Science and the World Cup: how big data is transforming football

Essay by David Adam: “The scowl on Cristiano Ronaldo’s face made international headlines last month when the Portuguese superstar was pulled from a match between Manchester United and Newcastle with 18 minutes left to play. But he’s not alone in his sentiment. Few footballers agree with a manager’s decision to substitute them in favour of a fresh replacement.

During the upcoming football World Cup tournament in Qatar, players will have a more evidence-based way to argue for time on the pitch. Within minutes of the final whistle, tournament organizers will send each player a detailed breakdown of their performance. Strikers will be able to show how often they made a run and were ignored. Defenders will have data on how much they hassled and harried the opposing team when it had possession.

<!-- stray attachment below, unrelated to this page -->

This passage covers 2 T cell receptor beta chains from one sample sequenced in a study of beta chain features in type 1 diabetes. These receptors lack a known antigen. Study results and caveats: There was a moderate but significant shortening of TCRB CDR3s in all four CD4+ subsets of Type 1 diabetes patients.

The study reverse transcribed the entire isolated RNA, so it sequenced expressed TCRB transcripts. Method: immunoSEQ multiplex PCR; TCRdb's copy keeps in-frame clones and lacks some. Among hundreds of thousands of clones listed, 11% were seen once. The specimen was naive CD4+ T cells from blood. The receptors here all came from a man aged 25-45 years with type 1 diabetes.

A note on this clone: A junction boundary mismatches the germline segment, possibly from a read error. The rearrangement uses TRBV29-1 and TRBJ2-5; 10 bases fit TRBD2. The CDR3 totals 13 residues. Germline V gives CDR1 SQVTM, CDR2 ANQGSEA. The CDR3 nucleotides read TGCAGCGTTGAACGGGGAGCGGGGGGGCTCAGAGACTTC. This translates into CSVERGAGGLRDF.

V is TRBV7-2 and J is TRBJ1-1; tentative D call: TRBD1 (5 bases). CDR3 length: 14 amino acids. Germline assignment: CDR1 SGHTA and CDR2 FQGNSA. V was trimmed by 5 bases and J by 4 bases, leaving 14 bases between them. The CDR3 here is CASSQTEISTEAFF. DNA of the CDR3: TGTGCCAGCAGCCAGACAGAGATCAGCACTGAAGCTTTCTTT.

It’s the latest incursion of numbers into the beautiful game. Data analysis now helps to steer everything from player transfers and the intensity of training, to targeting opponents and recommending the best direction to kick the ball at any point on the pitch.

Meanwhile, footballers face the kind of data scrutiny more often associated with an astronaut. Wearable vests and straps can now sense motion, track position with GPS and count the number of shots taken with each foot. Cameras at multiple angles capture everything from headers won to how long players keep the ball. And to make sense of this information, most elite football teams now employ data analysts, including mathematicians, data scientists and physicists plucked from top companies and labs such as computing giant Microsoft and CERN, Europe’s particle-physics laboratory near Geneva, Switzerland….(More)”.